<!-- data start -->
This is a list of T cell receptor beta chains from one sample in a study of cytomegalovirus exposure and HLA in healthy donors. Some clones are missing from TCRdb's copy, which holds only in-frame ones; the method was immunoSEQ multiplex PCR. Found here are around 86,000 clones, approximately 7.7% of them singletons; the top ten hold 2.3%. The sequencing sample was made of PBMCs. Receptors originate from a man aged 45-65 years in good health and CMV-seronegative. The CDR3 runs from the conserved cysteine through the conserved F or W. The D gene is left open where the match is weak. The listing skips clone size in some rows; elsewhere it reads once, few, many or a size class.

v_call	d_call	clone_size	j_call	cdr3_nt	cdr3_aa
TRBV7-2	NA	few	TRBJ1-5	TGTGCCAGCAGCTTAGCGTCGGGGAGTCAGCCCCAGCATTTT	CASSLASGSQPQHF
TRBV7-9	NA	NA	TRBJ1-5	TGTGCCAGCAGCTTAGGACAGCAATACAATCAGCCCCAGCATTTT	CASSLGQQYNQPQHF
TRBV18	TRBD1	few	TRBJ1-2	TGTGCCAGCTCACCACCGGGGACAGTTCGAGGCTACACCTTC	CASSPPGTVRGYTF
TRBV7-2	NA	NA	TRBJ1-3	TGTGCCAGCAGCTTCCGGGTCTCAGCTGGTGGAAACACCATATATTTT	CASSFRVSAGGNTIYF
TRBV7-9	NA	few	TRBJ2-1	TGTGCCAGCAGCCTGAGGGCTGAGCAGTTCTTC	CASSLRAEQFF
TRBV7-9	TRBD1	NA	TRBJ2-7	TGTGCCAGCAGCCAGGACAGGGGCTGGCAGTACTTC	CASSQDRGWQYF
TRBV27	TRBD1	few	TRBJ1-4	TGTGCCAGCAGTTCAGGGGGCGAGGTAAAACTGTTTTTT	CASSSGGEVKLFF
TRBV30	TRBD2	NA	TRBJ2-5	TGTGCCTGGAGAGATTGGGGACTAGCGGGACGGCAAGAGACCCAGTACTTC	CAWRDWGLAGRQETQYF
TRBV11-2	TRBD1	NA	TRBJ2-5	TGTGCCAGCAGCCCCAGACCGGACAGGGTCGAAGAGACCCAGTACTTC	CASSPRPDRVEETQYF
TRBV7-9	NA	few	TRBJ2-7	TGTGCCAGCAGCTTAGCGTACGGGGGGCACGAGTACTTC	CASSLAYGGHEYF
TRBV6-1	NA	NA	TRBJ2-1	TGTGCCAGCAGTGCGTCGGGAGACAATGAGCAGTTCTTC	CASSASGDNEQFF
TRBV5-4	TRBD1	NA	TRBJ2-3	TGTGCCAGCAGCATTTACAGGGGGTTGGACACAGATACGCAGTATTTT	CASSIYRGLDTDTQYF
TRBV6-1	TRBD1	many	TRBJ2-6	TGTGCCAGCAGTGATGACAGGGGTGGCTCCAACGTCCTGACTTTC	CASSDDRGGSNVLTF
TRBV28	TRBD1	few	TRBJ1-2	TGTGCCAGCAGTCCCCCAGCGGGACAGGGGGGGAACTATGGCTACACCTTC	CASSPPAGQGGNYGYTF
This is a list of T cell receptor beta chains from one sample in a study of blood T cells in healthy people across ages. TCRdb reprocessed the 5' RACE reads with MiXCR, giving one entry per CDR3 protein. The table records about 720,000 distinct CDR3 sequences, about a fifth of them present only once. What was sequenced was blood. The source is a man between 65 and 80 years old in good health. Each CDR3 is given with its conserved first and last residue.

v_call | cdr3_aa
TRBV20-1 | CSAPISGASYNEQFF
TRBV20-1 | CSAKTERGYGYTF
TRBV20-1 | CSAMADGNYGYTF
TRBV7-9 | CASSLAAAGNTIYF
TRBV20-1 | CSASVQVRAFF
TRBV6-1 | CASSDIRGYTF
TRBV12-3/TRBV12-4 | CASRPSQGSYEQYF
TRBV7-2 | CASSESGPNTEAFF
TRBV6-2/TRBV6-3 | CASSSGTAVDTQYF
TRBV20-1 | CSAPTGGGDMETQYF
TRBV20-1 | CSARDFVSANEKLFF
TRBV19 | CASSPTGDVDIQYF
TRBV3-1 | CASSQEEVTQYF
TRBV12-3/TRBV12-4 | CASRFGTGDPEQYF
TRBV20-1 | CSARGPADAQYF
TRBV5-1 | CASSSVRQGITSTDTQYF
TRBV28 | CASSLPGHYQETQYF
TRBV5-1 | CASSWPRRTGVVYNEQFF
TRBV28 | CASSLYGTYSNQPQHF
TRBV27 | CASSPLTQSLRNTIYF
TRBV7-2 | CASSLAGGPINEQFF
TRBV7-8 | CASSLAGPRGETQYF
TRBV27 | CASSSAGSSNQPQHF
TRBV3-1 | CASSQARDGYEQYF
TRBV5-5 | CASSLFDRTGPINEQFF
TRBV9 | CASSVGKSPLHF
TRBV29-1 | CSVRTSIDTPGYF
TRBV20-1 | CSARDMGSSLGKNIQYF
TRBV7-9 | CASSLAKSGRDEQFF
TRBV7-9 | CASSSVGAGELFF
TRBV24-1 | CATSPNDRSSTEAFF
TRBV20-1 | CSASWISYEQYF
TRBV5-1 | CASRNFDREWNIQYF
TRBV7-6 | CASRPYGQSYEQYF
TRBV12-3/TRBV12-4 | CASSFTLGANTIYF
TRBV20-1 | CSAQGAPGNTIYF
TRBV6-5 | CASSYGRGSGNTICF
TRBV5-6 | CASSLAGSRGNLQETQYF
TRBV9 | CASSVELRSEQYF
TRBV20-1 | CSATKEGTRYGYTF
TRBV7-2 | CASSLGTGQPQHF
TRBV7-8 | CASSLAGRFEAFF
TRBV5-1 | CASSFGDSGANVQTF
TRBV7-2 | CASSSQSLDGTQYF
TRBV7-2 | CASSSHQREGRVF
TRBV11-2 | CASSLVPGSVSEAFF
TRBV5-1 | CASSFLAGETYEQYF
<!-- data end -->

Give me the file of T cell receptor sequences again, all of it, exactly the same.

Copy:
This is a list of T cell receptor beta chains from one sample in a study of cytomegalovirus exposure and HLA in healthy donors. Some clones are missing from TCRdb's copy, which holds only in-frame ones; the method was immunoSEQ multiplex PCR. Found here are around 86,000 clones, approximately 7.7% of them singletons; the top ten hold 2.3%. The sequencing sample was made of PBMCs. Receptors originate from a man aged 45-65 years in good health and CMV-seronegative. The CDR3 runs from the conserved cysteine through the conserved F or W. The D gene is left open where the match is weak. The listing skips clone size in some rows; elsewhere it reads once, few, many or a size class.

v_call	d_call	clone_size	j_call	cdr3_nt	cdr3_aa
TRBV7-2	NA	few	TRBJ1-5	TGTGCCAGCAGCTTAGCGTCGGGGAGTCAGCCCCAGCATTTT	CASSLASGSQPQHF
TRBV7-9	NA	NA	TRBJ1-5	TGTGCCAGCAGCTTAGGACAGCAATACAATCAGCCCCAGCATTTT	CASSLGQQYNQPQHF
TRBV18	TRBD1	few	TRBJ1-2	TGTGCCAGCTCACCACCGGGGACAGTTCGAGGCTACACCTTC	CASSPPGTVRGYTF
TRBV7-2	NA	NA	TRBJ1-3	TGTGCCAGCAGCTTCCGGGTCTCAGCTGGTGGAAACACCATATATTTT	CASSFRVSAGGNTIYF
TRBV7-9	NA	few	TRBJ2-1	TGTGCCAGCAGCCTGAGGGCTGAGCAGTTCTTC	CASSLRAEQFF
TRBV7-9	TRBD1	NA	TRBJ2-7	TGTGCCAGCAGCCAGGACAGGGGCTGGCAGTACTTC	CASSQDRGWQYF
TRBV27	TRBD1	few	TRBJ1-4	TGTGCCAGCAGTTCAGGGGGCGAGGTAAAACTGTTTTTT	CASSSGGEVKLFF
TRBV30	TRBD2	NA	TRBJ2-5	TGTGCCTGGAGAGATTGGGGACTAGCGGGACGGCAAGAGACCCAGTACTTC	CAWRDWGLAGRQETQYF
TRBV11-2	TRBD1	NA	TRBJ2-5	TGTGCCAGCAGCCCCAGACCGGACAGGGTCGAAGAGACCCAGTACTTC	CASSPRPDRVEETQYF
TRBV7-9	NA	few	TRBJ2-7	TGTGCCAGCAGCTTAGCGTACGGGGGGCACGAGTACTTC	CASSLAYGGHEYF
TRBV6-1	NA	NA	TRBJ2-1	TGTGCCAGCAGTGCGTCGGGAGACAATGAGCAGTTCTTC	CASSASGDNEQFF
TRBV5-4	TRBD1	NA	TRBJ2-3	TGTGCCAGCAGCATTTACAGGGGGTTGGACACAGATACGCAGTATTTT	CASSIYRGLDTDTQYF
TRBV6-1	TRBD1	many	TRBJ2-6	TGTGCCAGCAGTGATGACAGGGGTGGCTCCAACGTCCTGACTTTC	CASSDDRGGSNVLTF
TRBV28	TRBD1	few	TRBJ1-2	TGTGCCAGCAGTCCCCCAGCGGGACAGGGGGGGAACTATGGCTACACCTTC	CASSPPAGQGGNYGYTF
This is a list of T cell receptor beta chains from one sample in a study of blood T cells in healthy people across ages. TCRdb reprocessed the 5' RACE reads with MiXCR, giving one entry per CDR3 protein. The table records about 720,000 distinct CDR3 sequences, about a fifth of them present only once. What was sequenced was blood. The source is a man between 65 and 80 years old in good health. Each CDR3 is given with its conserved first and last residue.

v_call | cdr3_aa
TRBV20-1 | CSAPISGASYNEQFF
TRBV20-1 | CSAKTERGYGYTF
TRBV20-1 | CSAMADGNYGYTF
TRBV7-9 | CASSLAAAGNTIYF
TRBV20-1 | CSASVQVRAFF
TRBV6-1 | CASSDIRGYTF
TRBV12-3/TRBV12-4 | CASRPSQGSYEQYF
TRBV7-2 | CASSESGPNTEAFF
TRBV6-2/TRBV6-3 | CASSSGTAVDTQYF
TRBV20-1 | CSAPTGGGDMETQYF
TRBV20-1 | CSARDFVSANEKLFF
TRBV19 | CASSPTGDVDIQYF
TRBV3-1 | CASSQEEVTQYF
TRBV12-3/TRBV12-4 | CASRFGTGDPEQYF
TRBV20-1 | CSARGPADAQYF
TRBV5-1 | CASSSVRQGITSTDTQYF
TRBV28 | CASSLPGHYQETQYF
TRBV5-1 | CASSWPRRTGVVYNEQFF
TRBV28 | CASSLYGTYSNQPQHF
TRBV27 | CASSPLTQSLRNTIYF
TRBV7-2 | CASSLAGGPINEQFF
TRBV7-8 | CASSLAGPRGETQYF
TRBV27 | CASSSAGSSNQPQHF
TRBV3-1 | CASSQARDGYEQYF
TRBV5-5 | CASSLFDRTGPINEQFF
TRBV9 | CASSVGKSPLHF
TRBV29-1 | CSVRTSIDTPGYF
TRBV20-1 | CSARDMGSSLGKNIQYF
TRBV7-9 | CASSLAKSGRDEQFF
TRBV7-9 | CASSSVGAGELFF
TRBV24-1 | CATSPNDRSSTEAFF
TRBV20-1 | CSASWISYEQYF
TRBV5-1 | CASRNFDREWNIQYF
TRBV7-6 | CASRPYGQSYEQYF
TRBV12-3/TRBV12-4 | CASSFTLGANTIYF
TRBV20-1 | CSAQGAPGNTIYF
TRBV6-5 | CASSYGRGSGNTICF
TRBV5-6 | CASSLAGSRGNLQETQYF
TRBV9 | CASSVELRSEQYF
TRBV20-1 | CSATKEGTRYGYTF
TRBV7-2 | CASSLGTGQPQHF
TRBV7-8 | CASSLAGRFEAFF
TRBV5-1 | CASSFGDSGANVQTF
TRBV7-2 | CASSSQSLDGTQYF
TRBV7-2 | CASSSHQREGRVF
TRBV11-2 | CASSLVPGSVSEAFF
TRBV5-1 | CASSFLAGETYEQYF